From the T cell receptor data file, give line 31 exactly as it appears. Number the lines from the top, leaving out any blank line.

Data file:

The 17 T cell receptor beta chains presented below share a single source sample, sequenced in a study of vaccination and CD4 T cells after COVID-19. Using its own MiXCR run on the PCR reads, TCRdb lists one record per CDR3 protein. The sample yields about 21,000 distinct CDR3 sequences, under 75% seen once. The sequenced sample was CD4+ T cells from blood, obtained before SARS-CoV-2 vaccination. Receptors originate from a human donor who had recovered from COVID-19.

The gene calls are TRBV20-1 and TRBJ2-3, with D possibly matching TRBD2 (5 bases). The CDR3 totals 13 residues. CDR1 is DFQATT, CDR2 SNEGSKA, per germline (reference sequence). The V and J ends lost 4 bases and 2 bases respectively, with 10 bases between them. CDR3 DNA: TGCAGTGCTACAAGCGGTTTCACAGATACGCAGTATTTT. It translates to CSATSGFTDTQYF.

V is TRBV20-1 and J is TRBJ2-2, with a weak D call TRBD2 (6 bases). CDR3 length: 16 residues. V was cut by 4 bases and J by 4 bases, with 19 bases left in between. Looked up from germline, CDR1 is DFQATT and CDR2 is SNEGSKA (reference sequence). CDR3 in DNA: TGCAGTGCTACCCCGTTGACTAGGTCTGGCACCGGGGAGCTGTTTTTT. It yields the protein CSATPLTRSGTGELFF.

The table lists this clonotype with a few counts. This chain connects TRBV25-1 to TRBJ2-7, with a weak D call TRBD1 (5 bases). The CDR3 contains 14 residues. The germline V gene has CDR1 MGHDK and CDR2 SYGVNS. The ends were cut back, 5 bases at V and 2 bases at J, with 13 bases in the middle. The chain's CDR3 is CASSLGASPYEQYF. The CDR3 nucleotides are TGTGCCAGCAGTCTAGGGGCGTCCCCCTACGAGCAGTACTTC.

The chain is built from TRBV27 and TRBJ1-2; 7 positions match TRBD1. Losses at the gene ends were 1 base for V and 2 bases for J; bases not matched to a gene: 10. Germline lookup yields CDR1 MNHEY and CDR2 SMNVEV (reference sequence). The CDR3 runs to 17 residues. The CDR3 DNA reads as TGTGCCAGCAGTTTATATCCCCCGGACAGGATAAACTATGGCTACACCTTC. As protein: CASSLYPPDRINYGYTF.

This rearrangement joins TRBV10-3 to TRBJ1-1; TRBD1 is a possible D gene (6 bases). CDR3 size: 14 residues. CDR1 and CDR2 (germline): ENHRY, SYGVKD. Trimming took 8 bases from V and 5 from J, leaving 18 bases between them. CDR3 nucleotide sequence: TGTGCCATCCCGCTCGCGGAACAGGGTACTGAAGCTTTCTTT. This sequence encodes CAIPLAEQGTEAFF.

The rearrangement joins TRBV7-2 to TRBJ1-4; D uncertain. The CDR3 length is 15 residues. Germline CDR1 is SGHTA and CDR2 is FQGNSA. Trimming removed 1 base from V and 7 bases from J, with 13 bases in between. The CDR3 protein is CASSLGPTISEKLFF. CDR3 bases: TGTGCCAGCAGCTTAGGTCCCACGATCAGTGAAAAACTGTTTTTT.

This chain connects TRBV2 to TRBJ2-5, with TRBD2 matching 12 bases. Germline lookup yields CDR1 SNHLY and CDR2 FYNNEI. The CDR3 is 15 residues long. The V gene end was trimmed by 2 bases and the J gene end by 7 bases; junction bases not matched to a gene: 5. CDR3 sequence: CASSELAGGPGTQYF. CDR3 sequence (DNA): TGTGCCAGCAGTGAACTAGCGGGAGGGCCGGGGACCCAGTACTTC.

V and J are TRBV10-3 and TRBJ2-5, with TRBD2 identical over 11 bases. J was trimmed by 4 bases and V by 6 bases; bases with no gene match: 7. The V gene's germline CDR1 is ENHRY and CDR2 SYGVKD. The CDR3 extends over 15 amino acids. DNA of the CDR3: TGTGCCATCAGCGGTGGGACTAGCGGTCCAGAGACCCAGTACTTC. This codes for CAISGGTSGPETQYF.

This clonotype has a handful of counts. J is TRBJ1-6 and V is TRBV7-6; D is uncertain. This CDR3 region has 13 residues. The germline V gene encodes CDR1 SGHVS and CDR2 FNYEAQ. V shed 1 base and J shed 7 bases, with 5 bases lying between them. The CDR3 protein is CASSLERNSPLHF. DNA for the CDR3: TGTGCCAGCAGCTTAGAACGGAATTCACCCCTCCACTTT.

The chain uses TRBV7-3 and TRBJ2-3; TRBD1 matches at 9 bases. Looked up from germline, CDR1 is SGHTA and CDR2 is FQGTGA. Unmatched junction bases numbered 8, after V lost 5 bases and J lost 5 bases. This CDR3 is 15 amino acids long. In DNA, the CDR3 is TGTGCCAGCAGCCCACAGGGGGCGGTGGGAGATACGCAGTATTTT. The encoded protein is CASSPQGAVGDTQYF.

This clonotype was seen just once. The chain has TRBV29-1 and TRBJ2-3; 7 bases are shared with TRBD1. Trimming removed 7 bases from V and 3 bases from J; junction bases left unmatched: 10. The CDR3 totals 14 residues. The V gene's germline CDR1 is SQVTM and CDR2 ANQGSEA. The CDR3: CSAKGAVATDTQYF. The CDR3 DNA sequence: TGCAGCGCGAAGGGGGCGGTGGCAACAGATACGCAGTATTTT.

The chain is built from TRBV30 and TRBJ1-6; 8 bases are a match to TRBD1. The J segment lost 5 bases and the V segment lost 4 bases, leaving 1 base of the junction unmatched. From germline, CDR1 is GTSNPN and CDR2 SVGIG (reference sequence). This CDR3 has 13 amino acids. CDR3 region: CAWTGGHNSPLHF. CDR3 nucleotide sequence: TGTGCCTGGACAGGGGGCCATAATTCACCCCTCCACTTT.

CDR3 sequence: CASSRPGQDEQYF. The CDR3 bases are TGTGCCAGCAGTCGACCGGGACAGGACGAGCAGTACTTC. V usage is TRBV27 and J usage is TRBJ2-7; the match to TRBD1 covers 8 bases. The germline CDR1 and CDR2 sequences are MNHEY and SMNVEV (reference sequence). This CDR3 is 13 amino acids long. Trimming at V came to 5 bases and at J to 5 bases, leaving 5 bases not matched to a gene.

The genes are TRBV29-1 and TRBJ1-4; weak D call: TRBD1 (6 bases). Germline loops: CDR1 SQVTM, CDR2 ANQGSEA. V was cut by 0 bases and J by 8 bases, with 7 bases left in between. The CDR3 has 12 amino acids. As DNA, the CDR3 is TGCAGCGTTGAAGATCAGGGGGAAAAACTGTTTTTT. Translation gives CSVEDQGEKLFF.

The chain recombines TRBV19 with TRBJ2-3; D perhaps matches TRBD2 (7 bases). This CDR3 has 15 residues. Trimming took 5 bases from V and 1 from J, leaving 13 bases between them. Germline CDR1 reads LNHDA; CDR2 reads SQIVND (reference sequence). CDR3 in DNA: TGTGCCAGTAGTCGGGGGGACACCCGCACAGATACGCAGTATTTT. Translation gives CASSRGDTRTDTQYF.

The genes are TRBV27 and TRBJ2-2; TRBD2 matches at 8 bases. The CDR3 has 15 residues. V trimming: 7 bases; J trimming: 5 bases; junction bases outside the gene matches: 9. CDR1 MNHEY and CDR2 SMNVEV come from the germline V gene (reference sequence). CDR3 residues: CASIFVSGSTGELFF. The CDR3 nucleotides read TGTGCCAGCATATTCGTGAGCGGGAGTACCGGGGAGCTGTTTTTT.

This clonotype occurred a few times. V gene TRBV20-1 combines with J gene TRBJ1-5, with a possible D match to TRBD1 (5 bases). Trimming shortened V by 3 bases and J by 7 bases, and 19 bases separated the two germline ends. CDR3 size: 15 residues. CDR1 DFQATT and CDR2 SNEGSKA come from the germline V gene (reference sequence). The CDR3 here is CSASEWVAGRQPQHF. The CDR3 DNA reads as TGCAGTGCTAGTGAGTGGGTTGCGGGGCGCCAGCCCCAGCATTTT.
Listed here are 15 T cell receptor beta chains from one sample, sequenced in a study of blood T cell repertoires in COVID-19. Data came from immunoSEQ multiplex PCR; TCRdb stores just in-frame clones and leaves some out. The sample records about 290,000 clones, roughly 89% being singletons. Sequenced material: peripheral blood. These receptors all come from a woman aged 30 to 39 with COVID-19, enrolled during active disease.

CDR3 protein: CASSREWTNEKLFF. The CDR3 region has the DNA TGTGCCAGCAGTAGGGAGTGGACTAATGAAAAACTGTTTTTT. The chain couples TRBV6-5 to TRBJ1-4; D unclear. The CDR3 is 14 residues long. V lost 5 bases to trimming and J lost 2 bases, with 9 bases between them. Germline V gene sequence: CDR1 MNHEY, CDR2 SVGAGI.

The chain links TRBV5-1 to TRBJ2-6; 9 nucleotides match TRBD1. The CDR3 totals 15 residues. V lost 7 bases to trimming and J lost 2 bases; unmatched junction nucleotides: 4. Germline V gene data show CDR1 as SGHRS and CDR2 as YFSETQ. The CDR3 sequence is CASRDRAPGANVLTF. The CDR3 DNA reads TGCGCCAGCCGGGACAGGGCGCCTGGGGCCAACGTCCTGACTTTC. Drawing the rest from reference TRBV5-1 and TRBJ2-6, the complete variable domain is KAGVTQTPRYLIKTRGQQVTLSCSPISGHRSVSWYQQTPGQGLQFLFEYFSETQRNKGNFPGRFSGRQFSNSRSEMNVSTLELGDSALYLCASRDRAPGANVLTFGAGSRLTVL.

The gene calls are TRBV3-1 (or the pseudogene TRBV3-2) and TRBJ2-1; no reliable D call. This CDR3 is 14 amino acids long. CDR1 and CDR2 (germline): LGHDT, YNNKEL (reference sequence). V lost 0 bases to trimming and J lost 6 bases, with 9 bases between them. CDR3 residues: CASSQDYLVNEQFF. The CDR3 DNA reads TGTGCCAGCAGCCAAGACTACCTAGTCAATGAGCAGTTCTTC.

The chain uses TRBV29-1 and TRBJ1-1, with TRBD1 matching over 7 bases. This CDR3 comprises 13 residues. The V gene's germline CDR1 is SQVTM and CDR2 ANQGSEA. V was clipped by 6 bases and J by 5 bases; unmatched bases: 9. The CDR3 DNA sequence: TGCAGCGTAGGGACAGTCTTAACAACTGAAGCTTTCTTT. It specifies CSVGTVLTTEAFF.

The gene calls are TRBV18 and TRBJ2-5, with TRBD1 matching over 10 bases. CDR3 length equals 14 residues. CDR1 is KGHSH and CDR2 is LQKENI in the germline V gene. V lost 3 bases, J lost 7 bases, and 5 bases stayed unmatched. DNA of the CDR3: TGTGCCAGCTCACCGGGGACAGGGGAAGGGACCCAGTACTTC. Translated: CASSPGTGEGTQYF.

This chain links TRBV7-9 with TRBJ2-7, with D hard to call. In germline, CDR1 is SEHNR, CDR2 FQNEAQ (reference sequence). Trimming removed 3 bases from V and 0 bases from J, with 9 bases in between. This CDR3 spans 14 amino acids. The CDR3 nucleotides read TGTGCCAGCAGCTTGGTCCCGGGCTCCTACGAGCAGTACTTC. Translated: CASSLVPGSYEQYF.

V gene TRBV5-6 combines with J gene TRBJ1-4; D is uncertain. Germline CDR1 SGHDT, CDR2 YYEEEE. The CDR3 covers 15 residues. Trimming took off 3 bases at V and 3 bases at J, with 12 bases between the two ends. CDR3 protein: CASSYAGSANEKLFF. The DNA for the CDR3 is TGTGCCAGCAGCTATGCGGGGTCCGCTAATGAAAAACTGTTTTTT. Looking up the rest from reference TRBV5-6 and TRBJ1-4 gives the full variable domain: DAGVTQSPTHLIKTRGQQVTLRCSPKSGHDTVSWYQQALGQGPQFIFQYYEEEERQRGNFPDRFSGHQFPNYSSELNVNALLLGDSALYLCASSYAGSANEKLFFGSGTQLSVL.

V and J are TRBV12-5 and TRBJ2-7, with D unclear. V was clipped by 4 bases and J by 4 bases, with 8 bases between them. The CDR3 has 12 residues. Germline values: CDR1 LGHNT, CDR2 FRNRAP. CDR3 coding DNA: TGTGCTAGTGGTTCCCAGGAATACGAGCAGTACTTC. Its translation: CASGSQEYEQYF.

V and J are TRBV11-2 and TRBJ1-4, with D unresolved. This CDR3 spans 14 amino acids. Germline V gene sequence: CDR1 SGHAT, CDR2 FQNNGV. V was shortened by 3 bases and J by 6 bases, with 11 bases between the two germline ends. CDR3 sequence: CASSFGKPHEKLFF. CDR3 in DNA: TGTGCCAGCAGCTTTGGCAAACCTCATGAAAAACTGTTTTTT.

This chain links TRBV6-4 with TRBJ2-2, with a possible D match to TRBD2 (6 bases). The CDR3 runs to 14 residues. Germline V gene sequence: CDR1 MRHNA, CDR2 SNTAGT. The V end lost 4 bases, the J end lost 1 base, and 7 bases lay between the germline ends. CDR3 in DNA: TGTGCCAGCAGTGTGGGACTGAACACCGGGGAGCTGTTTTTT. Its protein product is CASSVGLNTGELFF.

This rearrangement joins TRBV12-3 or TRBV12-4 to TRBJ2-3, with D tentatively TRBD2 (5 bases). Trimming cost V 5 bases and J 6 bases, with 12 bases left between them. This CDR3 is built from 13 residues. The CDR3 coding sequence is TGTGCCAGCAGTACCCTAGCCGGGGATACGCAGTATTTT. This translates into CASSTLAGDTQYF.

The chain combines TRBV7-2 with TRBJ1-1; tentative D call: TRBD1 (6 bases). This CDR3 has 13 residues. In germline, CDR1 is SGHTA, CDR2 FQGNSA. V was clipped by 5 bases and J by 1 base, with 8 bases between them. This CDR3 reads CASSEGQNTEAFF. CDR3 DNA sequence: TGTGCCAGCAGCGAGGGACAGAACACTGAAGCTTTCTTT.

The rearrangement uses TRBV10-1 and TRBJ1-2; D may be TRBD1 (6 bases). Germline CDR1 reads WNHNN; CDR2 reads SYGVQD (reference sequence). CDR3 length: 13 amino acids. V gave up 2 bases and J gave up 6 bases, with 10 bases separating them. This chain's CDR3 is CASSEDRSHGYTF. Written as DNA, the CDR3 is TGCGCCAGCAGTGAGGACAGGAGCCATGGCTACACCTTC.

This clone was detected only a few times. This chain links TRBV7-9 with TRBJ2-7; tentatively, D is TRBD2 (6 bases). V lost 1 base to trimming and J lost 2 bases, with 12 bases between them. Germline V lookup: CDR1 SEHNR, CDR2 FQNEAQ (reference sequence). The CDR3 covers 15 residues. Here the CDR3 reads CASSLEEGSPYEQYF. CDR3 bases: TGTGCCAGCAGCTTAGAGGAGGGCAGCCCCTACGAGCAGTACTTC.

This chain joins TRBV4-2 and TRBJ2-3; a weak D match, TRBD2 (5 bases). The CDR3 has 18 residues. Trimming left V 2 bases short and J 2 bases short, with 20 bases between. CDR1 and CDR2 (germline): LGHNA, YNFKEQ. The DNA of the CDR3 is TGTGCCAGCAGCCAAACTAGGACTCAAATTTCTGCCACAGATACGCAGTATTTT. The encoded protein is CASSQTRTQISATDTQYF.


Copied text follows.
The chain combines TRBV7-2 with TRBJ1-1; tentative D call: TRBD1 (6 bases). This CDR3 has 13 residues. In germline, CDR1 is SGHTA, CDR2 FQGNSA. V was clipped by 5 bases and J by 1 base, with 8 bases between them. This CDR3 reads CASSEGQNTEAFF. CDR3 DNA sequence: TGTGCCAGCAGCGAGGGACAGAACACTGAAGCTTTCTTT.